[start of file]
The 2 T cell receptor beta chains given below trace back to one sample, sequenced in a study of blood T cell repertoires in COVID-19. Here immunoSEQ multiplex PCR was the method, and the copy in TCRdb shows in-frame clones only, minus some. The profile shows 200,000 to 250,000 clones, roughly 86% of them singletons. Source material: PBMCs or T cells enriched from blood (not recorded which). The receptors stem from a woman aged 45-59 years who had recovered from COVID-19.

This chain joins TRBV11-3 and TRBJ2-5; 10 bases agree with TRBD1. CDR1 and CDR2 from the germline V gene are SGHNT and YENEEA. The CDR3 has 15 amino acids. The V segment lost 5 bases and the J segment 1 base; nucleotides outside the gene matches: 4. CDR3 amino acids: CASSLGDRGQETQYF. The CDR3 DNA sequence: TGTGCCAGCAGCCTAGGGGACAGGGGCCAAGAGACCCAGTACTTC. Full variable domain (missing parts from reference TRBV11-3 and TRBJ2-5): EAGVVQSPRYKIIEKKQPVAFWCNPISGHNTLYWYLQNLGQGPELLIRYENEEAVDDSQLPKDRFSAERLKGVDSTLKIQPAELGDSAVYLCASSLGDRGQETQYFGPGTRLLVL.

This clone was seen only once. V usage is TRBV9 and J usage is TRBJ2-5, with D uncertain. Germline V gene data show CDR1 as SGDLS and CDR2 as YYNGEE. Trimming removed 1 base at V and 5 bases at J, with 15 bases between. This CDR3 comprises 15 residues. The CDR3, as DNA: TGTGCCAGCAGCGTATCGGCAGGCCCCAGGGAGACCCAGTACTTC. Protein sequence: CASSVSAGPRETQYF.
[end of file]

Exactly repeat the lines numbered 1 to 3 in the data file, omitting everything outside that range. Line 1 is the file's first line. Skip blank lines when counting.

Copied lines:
The 2 T cell receptor beta chains given below trace back to one sample, sequenced in a study of blood T cell repertoires in COVID-19. Here immunoSEQ multiplex PCR was the method, and the copy in TCRdb shows in-frame clones only, minus some. The profile shows 200,000 to 250,000 clones, roughly 86% of them singletons. Source material: PBMCs or T cells enriched from blood (not recorded which). The receptors stem from a woman aged 45-59 years who had recovered from COVID-19.

This chain joins TRBV11-3 and TRBJ2-5; 10 bases agree with TRBD1. CDR1 and CDR2 from the germline V gene are SGHNT and YENEEA. The CDR3 has 15 amino acids. The V segment lost 5 bases and the J segment 1 base; nucleotides outside the gene matches: 4. CDR3 amino acids: CASSLGDRGQETQYF. The CDR3 DNA sequence: TGTGCCAGCAGCCTAGGGGACAGGGGCCAAGAGACCCAGTACTTC. Full variable domain (missing parts from reference TRBV11-3 and TRBJ2-5): EAGVVQSPRYKIIEKKQPVAFWCNPISGHNTLYWYLQNLGQGPELLIRYENEEAVDDSQLPKDRFSAERLKGVDSTLKIQPAELGDSAVYLCASSLGDRGQETQYFGPGTRLLVL.

This clone was seen only once. V usage is TRBV9 and J usage is TRBJ2-5, with D uncertain. Germline V gene data show CDR1 as SGDLS and CDR2 as YYNGEE. Trimming removed 1 base at V and 5 bases at J, with 15 bases between. This CDR3 comprises 15 residues. The CDR3, as DNA: TGTGCCAGCAGCGTATCGGCAGGCCCCAGGGAGACCCAGTACTTC. Protein sequence: CASSVSAGPRETQYF.